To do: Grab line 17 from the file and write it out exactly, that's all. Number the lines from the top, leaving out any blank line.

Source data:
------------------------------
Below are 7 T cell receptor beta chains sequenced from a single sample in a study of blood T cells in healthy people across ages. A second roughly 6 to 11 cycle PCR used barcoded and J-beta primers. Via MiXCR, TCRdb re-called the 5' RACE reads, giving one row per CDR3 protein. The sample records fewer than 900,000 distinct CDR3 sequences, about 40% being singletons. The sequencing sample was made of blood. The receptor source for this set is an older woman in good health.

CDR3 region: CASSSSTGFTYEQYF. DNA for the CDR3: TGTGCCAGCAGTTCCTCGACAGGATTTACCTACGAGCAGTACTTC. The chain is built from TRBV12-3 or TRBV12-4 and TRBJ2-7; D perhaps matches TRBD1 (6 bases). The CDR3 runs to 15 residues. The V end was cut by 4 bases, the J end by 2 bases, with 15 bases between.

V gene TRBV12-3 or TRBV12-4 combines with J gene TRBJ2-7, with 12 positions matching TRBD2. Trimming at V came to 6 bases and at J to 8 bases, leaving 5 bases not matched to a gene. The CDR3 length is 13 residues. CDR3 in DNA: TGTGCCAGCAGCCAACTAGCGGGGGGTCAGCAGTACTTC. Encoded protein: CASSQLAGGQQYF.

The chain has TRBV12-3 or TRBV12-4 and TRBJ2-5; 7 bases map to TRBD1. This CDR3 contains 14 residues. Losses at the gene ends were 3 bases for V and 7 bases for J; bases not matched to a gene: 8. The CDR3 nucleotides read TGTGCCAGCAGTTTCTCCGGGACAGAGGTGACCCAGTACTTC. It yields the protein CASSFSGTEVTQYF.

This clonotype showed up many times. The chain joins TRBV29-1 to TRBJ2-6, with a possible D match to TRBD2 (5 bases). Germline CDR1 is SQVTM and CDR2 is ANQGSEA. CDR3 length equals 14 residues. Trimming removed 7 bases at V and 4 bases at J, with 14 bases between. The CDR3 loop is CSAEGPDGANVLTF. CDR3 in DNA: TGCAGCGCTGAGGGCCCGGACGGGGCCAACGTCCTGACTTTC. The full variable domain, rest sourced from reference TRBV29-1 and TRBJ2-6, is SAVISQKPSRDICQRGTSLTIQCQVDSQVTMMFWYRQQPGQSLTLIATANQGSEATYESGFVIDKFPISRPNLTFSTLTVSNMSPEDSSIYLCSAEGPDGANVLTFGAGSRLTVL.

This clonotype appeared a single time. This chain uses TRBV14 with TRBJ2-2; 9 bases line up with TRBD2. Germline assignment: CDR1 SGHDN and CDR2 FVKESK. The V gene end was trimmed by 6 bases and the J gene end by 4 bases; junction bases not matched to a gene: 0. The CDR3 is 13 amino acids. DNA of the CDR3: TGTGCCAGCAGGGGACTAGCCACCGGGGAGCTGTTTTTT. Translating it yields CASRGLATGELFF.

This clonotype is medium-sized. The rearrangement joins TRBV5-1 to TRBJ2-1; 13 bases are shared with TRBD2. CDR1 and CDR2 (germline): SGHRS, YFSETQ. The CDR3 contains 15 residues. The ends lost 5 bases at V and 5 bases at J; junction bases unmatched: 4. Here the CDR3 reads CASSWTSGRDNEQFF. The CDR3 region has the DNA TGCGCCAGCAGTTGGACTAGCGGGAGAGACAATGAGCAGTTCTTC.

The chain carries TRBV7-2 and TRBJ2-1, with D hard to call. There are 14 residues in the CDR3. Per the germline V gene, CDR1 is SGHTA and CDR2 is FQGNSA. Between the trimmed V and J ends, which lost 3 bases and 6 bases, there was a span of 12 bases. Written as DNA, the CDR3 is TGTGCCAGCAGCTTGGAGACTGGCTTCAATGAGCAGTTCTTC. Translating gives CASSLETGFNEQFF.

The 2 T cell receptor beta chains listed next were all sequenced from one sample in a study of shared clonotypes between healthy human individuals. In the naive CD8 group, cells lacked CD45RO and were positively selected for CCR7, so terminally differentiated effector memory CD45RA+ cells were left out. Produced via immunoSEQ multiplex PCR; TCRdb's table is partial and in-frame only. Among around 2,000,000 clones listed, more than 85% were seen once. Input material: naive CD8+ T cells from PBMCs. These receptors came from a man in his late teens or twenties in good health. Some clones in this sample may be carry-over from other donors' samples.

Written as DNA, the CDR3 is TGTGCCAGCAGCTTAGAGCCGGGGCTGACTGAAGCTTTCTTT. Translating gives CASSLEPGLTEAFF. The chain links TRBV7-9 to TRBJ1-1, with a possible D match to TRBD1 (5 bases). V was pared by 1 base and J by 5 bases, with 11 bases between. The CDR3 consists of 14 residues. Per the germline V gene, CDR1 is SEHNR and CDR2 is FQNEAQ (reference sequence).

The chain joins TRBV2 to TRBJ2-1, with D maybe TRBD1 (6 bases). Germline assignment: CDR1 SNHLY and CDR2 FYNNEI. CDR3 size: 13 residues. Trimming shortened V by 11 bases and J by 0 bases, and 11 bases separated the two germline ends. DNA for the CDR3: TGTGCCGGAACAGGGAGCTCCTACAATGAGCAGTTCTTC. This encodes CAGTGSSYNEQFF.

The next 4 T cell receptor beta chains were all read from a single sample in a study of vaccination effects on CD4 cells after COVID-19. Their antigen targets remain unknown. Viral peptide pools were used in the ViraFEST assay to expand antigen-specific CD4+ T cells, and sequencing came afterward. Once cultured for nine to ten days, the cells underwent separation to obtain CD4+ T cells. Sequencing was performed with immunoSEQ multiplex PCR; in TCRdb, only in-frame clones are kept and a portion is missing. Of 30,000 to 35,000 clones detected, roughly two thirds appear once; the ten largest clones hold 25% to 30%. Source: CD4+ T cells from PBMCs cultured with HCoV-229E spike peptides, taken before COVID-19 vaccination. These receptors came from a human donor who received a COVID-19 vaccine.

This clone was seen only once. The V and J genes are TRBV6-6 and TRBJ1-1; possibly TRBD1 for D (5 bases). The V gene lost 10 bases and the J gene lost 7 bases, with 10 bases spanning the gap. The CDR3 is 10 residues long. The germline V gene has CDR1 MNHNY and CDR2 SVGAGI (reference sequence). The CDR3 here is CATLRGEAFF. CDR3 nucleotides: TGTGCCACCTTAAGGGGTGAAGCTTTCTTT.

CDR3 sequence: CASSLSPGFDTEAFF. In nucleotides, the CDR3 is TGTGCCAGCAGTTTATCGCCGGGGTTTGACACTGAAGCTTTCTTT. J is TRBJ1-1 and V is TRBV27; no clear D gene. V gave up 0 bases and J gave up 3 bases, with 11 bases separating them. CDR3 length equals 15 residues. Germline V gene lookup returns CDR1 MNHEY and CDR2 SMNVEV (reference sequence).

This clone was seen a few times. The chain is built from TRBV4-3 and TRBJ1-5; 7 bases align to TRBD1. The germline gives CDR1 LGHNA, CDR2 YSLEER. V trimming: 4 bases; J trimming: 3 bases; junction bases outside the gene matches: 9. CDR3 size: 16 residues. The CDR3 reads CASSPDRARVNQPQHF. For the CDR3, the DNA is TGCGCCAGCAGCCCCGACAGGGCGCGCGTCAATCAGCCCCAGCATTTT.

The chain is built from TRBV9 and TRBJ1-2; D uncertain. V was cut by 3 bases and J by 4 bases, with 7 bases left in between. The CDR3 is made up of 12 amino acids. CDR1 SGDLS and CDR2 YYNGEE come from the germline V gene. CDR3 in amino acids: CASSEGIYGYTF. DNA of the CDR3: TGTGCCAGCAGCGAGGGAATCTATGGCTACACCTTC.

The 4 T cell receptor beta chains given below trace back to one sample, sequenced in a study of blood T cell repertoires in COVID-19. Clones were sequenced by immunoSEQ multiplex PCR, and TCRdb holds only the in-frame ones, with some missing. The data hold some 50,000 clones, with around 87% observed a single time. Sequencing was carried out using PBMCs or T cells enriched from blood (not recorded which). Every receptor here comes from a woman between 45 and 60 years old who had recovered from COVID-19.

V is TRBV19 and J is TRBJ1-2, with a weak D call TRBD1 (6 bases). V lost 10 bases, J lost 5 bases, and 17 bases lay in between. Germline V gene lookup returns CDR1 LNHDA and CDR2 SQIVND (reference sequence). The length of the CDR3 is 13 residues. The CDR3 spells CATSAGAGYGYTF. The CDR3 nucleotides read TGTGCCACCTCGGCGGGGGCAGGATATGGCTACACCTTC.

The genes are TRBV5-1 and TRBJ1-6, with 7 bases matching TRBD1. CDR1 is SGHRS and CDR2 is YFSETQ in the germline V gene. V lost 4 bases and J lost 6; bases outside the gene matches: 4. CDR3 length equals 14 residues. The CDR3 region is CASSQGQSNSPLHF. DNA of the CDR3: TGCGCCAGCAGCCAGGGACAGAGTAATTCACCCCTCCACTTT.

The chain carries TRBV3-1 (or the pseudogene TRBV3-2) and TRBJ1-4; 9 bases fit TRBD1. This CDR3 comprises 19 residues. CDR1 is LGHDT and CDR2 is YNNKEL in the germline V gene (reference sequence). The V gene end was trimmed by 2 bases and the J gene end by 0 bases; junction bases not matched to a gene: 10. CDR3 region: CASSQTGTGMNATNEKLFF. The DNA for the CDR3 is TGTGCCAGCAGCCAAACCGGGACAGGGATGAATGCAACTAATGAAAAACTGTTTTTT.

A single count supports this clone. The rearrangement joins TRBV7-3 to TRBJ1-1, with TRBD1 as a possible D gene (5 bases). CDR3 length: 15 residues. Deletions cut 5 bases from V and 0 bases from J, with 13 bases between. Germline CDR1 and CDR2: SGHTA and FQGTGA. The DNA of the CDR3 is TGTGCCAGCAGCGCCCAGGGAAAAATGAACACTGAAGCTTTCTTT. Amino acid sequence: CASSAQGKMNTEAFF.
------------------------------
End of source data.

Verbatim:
The 4 T cell receptor beta chains given below trace back to one sample, sequenced in a study of blood T cell repertoires in COVID-19. Clones were sequenced by immunoSEQ multiplex PCR, and TCRdb holds only the in-frame ones, with some missing. The data hold some 50,000 clones, with around 87% observed a single time. Sequencing was carried out using PBMCs or T cells enriched from blood (not recorded which). Every receptor here comes from a woman between 45 and 60 years old who had recovered from COVID-19.